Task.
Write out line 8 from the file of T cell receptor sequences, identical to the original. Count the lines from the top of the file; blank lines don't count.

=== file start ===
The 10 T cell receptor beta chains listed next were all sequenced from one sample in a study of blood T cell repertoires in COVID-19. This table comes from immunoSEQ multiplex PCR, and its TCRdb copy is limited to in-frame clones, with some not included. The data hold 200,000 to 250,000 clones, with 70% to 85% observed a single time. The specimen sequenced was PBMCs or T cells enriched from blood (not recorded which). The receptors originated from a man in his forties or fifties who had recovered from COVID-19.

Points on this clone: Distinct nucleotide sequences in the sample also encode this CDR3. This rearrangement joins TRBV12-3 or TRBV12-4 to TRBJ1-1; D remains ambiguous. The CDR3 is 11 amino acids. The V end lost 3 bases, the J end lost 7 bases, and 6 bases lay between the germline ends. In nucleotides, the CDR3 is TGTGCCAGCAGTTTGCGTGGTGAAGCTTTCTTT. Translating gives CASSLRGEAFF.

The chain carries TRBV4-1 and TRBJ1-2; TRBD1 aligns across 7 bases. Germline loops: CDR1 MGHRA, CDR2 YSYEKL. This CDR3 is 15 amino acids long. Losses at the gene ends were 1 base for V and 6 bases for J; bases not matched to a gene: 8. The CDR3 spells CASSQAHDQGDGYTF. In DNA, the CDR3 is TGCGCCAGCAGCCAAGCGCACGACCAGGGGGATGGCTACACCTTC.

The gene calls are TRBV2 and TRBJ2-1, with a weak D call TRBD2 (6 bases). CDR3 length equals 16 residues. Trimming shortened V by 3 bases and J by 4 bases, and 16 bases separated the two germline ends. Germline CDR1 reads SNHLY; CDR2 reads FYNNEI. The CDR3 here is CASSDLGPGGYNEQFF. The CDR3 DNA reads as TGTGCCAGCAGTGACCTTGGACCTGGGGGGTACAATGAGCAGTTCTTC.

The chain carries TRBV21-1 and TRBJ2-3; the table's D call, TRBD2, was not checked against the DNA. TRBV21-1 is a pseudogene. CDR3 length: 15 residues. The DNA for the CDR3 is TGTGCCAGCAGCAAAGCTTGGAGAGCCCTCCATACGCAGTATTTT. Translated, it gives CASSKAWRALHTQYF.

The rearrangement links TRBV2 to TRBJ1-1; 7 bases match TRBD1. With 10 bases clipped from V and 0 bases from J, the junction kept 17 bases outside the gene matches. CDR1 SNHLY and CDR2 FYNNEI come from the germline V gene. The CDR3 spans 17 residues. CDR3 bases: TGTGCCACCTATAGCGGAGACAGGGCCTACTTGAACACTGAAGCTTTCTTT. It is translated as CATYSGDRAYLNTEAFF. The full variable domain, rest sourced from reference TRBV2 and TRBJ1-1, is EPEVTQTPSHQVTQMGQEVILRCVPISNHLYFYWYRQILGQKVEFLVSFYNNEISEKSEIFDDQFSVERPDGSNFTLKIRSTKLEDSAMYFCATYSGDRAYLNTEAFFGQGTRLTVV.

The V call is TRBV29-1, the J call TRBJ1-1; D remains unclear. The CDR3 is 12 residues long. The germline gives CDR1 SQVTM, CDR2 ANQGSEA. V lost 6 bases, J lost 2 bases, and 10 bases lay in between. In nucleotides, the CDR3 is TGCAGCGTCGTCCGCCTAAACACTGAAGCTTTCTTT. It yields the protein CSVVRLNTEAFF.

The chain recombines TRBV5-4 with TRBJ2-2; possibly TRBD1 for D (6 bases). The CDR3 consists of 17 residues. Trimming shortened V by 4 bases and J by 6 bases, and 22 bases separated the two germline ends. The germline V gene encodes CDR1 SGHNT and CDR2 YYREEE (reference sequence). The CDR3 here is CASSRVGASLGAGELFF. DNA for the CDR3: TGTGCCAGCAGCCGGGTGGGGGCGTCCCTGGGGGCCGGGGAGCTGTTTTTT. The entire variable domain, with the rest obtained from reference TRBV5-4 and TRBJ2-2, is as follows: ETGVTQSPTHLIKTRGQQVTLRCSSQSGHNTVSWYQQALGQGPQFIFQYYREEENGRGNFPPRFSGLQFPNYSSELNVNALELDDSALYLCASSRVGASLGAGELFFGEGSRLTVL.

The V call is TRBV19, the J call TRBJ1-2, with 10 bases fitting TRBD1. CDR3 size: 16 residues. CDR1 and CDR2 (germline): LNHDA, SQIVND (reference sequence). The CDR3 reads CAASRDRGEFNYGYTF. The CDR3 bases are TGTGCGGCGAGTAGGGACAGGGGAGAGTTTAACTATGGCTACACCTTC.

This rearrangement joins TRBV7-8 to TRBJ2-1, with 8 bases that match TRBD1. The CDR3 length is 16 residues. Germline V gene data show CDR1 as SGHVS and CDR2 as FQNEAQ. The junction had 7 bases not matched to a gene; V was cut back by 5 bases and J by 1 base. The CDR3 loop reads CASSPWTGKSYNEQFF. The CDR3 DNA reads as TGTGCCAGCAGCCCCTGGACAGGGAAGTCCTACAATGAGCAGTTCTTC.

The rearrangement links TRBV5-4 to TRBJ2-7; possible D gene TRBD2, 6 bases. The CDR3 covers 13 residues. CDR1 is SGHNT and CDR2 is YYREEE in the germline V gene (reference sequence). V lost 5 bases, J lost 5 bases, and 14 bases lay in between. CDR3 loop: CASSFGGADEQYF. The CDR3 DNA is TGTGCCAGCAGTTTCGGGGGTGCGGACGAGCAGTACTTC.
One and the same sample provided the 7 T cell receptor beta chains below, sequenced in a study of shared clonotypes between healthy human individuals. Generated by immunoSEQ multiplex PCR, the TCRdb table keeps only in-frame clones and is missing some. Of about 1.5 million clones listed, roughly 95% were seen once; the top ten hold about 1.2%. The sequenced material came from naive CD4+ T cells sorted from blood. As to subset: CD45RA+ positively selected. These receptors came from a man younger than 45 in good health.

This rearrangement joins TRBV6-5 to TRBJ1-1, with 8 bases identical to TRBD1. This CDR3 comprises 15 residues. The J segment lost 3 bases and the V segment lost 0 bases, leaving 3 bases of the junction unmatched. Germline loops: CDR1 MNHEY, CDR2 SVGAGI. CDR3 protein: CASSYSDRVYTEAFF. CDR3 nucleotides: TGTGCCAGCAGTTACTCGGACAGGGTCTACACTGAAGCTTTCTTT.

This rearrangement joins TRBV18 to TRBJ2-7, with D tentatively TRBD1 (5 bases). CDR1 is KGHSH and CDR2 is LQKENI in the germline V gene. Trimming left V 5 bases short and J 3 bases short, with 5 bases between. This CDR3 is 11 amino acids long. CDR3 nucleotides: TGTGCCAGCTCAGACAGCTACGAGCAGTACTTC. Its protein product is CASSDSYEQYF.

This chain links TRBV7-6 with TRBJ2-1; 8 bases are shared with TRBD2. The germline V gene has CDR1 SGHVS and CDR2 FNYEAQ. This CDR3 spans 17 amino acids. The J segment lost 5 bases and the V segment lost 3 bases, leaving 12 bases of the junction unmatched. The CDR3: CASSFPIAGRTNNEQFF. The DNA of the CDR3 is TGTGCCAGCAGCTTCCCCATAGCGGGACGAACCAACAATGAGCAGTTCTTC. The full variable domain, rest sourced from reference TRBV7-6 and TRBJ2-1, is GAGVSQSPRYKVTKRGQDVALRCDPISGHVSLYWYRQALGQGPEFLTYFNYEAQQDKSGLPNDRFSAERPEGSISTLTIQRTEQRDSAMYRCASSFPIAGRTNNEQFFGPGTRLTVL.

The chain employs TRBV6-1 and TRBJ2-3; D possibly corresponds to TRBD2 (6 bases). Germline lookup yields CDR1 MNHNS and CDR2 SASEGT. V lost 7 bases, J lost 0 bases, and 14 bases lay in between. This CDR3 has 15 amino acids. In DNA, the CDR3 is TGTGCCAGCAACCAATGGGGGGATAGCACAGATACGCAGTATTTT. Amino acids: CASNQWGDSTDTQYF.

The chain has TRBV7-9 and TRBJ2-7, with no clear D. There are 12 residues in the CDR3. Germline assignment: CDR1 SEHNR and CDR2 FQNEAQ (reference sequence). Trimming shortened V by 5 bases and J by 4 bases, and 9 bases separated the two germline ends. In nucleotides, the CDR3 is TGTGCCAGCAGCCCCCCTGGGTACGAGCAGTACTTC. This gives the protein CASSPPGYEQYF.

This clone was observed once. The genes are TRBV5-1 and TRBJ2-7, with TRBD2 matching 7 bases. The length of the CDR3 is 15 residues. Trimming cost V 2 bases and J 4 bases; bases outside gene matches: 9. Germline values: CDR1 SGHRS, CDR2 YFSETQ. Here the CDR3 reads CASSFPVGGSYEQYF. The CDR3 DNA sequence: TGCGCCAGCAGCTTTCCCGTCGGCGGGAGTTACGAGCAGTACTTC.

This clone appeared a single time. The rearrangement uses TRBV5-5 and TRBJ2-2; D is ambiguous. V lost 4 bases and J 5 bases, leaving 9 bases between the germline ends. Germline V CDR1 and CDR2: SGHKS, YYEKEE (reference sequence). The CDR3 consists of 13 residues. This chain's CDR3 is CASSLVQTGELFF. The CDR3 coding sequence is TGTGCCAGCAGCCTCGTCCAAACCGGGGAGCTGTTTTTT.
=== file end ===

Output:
The chain recombines TRBV5-4 with TRBJ2-2; possibly TRBD1 for D (6 bases). The CDR3 consists of 17 residues. Trimming shortened V by 4 bases and J by 6 bases, and 22 bases separated the two germline ends. The germline V gene encodes CDR1 SGHNT and CDR2 YYREEE (reference sequence). The CDR3 here is CASSRVGASLGAGELFF. DNA for the CDR3: TGTGCCAGCAGCCGGGTGGGGGCGTCCCTGGGGGCCGGGGAGCTGTTTTTT. The entire variable domain, with the rest obtained from reference TRBV5-4 and TRBJ2-2, is as follows: ETGVTQSPTHLIKTRGQQVTLRCSSQSGHNTVSWYQQALGQGPQFIFQYYREEENGRGNFPPRFSGLQFPNYSSELNVNALELDDSALYLCASSRVGASLGAGELFFGEGSRLTVL.